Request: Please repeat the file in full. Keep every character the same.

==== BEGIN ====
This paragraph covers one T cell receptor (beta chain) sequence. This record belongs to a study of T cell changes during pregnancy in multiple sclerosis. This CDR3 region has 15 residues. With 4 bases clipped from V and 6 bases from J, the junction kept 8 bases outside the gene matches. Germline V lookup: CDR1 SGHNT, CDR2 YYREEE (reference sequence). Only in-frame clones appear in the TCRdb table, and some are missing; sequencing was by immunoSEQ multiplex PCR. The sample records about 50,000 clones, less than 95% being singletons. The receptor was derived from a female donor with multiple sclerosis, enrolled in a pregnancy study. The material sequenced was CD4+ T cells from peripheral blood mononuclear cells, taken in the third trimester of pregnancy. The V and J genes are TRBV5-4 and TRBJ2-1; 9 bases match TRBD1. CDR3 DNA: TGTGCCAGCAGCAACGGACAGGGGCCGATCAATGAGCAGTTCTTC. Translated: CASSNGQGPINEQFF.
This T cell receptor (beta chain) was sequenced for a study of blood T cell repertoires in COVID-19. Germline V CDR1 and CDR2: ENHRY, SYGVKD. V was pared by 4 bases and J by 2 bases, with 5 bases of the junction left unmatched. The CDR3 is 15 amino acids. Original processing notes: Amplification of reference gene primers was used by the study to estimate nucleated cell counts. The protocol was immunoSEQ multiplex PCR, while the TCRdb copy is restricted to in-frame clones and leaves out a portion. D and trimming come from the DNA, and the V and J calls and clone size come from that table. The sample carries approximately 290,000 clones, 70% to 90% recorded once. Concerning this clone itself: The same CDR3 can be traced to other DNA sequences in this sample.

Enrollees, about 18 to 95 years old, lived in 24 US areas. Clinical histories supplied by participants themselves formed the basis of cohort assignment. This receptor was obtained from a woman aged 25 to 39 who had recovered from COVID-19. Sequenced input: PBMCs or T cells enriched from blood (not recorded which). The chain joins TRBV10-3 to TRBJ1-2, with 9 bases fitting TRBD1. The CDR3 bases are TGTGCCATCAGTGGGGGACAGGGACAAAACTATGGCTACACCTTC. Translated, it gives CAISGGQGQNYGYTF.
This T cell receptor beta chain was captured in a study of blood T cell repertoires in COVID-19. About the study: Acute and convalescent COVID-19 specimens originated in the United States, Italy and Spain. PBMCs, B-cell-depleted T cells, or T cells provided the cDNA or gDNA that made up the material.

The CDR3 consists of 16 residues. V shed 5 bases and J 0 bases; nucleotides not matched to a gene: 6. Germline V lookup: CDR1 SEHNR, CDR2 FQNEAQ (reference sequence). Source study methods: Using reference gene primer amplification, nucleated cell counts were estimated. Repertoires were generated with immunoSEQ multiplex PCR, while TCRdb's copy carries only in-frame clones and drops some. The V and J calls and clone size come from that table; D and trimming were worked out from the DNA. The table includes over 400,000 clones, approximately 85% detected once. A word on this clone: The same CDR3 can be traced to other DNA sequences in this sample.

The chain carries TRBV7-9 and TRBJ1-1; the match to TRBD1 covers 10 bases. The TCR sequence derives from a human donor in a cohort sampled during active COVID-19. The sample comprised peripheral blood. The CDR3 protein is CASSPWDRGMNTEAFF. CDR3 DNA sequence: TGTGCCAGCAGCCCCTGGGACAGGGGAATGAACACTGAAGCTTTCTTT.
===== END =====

This paragraph covers one T cell receptor (beta chain) sequence. This record belongs to a study of T cell changes during pregnancy in multiple sclerosis. This CDR3 region has 15 residues. With 4 bases clipped from V and 6 bases from J, the junction kept 8 bases outside the gene matches. Germline V lookup: CDR1 SGHNT, CDR2 YYREEE (reference sequence). Only in-frame clones appear in the TCRdb table, and some are missing; sequencing was by immunoSEQ multiplex PCR. The sample records about 50,000 clones, less than 95% being singletons. The receptor was derived from a female donor with multiple sclerosis, enrolled in a pregnancy study. The material sequenced was CD4+ T cells from peripheral blood mononuclear cells, taken in the third trimester of pregnancy. The V and J genes are TRBV5-4 and TRBJ2-1; 9 bases match TRBD1. CDR3 DNA: TGTGCCAGCAGCAACGGACAGGGGCCGATCAATGAGCAGTTCTTC. Translated: CASSNGQGPINEQFF.
This T cell receptor (beta chain) was sequenced for a study of blood T cell repertoires in COVID-19. Germline V CDR1 and CDR2: ENHRY, SYGVKD. V was pared by 4 bases and J by 2 bases, with 5 bases of the junction left unmatched. The CDR3 is 15 amino acids. Original processing notes: Amplification of reference gene primers was used by the study to estimate nucleated cell counts. The protocol was immunoSEQ multiplex PCR, while the TCRdb copy is restricted to in-frame clones and leaves out a portion. D and trimming come from the DNA, and the V and J calls and clone size come from that table. The sample carries approximately 290,000 clones, 70% to 90% recorded once. Concerning this clone itself: The same CDR3 can be traced to other DNA sequences in this sample.

Enrollees, about 18 to 95 years old, lived in 24 US areas. Clinical histories supplied by participants themselves formed the basis of cohort assignment. This receptor was obtained from a woman aged 25 to 39 who had recovered from COVID-19. Sequenced input: PBMCs or T cells enriched from blood (not recorded which). The chain joins TRBV10-3 to TRBJ1-2, with 9 bases fitting TRBD1. The CDR3 bases are TGTGCCATCAGTGGGGGACAGGGACAAAACTATGGCTACACCTTC. Translated, it gives CAISGGQGQNYGYTF.
This T cell receptor beta chain was captured in a study of blood T cell repertoires in COVID-19. About the study: Acute and convalescent COVID-19 specimens originated in the United States, Italy and Spain. PBMCs, B-cell-depleted T cells, or T cells provided the cDNA or gDNA that made up the material.

The CDR3 consists of 16 residues. V shed 5 bases and J 0 bases; nucleotides not matched to a gene: 6. Germline V lookup: CDR1 SEHNR, CDR2 FQNEAQ (reference sequence). Source study methods: Using reference gene primer amplification, nucleated cell counts were estimated. Repertoires were generated with immunoSEQ multiplex PCR, while TCRdb's copy carries only in-frame clones and drops some. The V and J calls and clone size come from that table; D and trimming were worked out from the DNA. The table includes over 400,000 clones, approximately 85% detected once. A word on this clone: The same CDR3 can be traced to other DNA sequences in this sample.

The chain carries TRBV7-9 and TRBJ1-1; the match to TRBD1 covers 10 bases. The TCR sequence derives from a human donor in a cohort sampled during active COVID-19. The sample comprised peripheral blood. The CDR3 protein is CASSPWDRGMNTEAFF. CDR3 DNA sequence: TGTGCCAGCAGCCCCTGGGACAGGGGAATGAACACTGAAGCTTTCTTT.